TOKYO — General Motors Co. and Honda Motor Co. have signed a memo of understanding to form a North American automotive alliance that may include a range of vehicles sold under both brands and further cooperation in purchasing, research and development and platforms.
Under the non-binding agreement, co-development of common platforms, including for electrified and internal combustion vehicles, will begin in early 2021.
The agreement builds on a partnership announced in April, in which GM will help develop two new electric vehicles (EVs) for Honda that will be powered by GM's upcoming Ultium batteries.
Honda, a middle-sized player on the global field, has been expanding its cooperation with GM gradually in recent years, amid a rush toward consolidation among some rivals.
GM earlier this year pledged $20 billion toward EV and autonomous vehicle development through 2025. It plans to launch 20 EVs globally by 2023. Cadillac, its lead EV brand, will have a fully electric lineup within the decade, GM said.
"This alliance will help both companies accelerate investment in future mobility innovation by freeing up additional resources," GM President Mark Reuss said in a joint GM-Honda statement.
"Given our strong track record of collaboration, the companies would realize significant synergies in the development of today's vehicle portfolio."
Honda spokesman Koji Watanabe said the agreement does not entail a capital alliance or purchase of shares. The objective, he said, is to raise the efficiency of operations in North America and a capital tie-up was not deemed necessary to achieve that.
In recent years, Honda routinely has rebuffed suggestions it needed a capital alliance with another player to leverage scale, saying it prefers loose alliances centered around product.
Under the proposed alliance, Honda and GM would collaborate on a variety of segments for the key North American market. The companies will also coordinate on new technologies, vehicle platforms, connectivity, propulsion systems, joint purchasing and manufacturing, they said. Purchasing collaboration, for example, would target materials, logistics and localization strategies, the companies said.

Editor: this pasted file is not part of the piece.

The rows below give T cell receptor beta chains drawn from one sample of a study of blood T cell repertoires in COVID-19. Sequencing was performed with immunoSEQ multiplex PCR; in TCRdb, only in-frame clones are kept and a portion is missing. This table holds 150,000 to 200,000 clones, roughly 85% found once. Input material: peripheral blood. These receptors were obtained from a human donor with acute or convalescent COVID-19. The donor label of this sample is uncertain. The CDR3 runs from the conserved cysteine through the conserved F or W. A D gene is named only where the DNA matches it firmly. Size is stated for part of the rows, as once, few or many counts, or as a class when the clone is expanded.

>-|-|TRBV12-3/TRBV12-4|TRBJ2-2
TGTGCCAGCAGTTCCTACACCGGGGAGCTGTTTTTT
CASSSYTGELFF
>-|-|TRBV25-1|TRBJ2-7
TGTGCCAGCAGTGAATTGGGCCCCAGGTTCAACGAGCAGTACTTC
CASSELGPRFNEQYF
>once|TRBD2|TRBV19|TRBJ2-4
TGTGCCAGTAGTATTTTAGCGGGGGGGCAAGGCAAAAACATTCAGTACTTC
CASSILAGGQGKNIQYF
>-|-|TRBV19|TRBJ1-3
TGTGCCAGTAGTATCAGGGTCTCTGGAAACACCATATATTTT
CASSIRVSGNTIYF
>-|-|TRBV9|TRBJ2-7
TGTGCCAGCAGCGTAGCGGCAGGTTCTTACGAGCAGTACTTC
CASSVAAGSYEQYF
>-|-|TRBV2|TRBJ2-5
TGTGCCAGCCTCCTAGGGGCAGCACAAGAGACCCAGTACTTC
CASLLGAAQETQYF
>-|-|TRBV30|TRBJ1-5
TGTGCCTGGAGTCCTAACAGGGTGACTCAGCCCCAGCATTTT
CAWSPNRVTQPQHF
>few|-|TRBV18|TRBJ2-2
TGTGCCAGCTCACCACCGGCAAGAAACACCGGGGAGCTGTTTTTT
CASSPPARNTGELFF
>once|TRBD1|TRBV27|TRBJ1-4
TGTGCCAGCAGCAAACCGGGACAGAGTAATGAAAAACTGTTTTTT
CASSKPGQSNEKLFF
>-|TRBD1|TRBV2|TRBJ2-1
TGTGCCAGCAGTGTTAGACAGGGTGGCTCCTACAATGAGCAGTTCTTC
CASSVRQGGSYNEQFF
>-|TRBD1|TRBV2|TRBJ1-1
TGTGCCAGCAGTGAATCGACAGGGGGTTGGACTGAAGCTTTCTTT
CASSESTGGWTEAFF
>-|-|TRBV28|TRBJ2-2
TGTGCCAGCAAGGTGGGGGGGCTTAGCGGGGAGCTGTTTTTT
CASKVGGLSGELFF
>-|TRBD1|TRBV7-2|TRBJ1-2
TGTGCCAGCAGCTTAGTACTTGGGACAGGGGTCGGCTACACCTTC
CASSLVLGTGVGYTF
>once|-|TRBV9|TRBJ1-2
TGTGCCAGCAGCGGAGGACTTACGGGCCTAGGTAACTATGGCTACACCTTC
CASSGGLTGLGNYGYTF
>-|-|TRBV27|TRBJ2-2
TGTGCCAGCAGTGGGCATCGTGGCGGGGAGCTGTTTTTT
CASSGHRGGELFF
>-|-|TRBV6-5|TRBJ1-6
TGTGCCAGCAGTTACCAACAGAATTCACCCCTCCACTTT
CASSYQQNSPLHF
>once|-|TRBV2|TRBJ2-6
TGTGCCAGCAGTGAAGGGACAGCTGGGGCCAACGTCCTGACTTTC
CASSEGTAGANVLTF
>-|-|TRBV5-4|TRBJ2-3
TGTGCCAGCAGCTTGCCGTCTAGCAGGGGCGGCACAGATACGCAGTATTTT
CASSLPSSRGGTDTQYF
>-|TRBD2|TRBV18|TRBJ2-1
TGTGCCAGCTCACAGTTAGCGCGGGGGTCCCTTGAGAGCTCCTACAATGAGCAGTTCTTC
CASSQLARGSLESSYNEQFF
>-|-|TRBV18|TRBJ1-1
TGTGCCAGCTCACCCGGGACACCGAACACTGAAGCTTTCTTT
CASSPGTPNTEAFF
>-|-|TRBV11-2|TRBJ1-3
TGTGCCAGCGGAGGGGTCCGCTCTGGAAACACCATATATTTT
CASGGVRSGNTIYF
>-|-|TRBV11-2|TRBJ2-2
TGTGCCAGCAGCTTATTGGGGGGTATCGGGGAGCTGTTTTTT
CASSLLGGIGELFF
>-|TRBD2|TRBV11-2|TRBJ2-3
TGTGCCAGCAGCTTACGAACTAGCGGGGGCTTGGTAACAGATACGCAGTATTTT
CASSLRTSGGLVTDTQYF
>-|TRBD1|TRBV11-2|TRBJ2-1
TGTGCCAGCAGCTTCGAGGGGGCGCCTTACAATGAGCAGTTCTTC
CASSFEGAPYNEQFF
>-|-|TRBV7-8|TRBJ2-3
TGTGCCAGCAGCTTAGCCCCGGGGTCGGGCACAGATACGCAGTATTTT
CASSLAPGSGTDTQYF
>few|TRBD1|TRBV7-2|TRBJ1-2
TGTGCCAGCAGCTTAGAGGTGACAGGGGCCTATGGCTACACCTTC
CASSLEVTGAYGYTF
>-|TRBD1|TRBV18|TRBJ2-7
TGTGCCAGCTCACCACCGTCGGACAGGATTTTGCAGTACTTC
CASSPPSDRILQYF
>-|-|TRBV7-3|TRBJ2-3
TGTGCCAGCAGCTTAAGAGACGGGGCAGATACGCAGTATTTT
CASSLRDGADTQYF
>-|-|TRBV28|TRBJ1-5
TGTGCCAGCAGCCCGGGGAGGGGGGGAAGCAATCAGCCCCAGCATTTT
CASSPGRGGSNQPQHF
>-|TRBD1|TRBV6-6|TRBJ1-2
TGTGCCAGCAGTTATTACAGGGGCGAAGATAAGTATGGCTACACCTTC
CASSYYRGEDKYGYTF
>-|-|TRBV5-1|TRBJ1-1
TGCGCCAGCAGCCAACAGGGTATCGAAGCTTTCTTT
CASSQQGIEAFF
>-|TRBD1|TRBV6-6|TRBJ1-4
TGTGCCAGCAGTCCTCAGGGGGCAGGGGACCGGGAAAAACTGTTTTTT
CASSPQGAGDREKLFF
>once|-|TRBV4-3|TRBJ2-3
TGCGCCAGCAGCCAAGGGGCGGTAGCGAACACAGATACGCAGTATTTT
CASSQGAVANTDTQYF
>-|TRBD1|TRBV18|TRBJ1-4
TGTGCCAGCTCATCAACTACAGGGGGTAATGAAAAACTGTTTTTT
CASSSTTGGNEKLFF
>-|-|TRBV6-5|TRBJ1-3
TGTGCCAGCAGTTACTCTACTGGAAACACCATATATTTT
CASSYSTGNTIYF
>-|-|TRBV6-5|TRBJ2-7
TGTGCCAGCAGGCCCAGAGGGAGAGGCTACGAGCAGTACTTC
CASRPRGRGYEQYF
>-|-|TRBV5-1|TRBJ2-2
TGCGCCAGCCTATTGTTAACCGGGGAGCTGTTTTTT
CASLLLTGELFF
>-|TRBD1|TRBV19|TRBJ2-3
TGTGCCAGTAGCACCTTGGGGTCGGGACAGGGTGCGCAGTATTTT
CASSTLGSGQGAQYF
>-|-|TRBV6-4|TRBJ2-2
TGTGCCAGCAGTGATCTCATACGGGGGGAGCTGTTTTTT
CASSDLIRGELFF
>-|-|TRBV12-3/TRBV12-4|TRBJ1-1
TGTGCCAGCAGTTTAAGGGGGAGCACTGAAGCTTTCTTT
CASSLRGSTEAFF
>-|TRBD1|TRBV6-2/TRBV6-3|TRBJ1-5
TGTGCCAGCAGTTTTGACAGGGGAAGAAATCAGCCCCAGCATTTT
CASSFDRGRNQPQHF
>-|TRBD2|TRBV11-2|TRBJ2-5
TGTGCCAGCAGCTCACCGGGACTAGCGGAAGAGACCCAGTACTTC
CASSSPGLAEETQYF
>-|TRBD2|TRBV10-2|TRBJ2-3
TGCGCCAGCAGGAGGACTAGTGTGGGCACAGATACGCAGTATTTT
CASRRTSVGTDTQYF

Many details of the partnership, such as what vehicles will be targeted first, when the first jointly developed vehicles will come to market or estimates on potential synergies, have yet to be decided, Mr. Watanabe said.
"Through this new alliance with GM, we can achieve substantial cost efficiencies in North America that will enable us to invest in future mobility technology, while maintaining our own distinct and competitive product offerings," Honda Executive Vice President Seiji Kuraishi said.
GM has shifted its portfolio in recent years, focusing on large, profitable pickups and SUVs to fund EV development. The automaker took a number of cost-cutting actions this year to weather the coronavirus pandemic, such as narrowing vehicle configuration options and delaying facelifts, but GM said its EV production and planning remained on track.
Savings are expected through the combined scale of the two companies, which are among the continent's biggest-selling car manufacturers.
Hannah Lutz, Automotive News, contributed to this report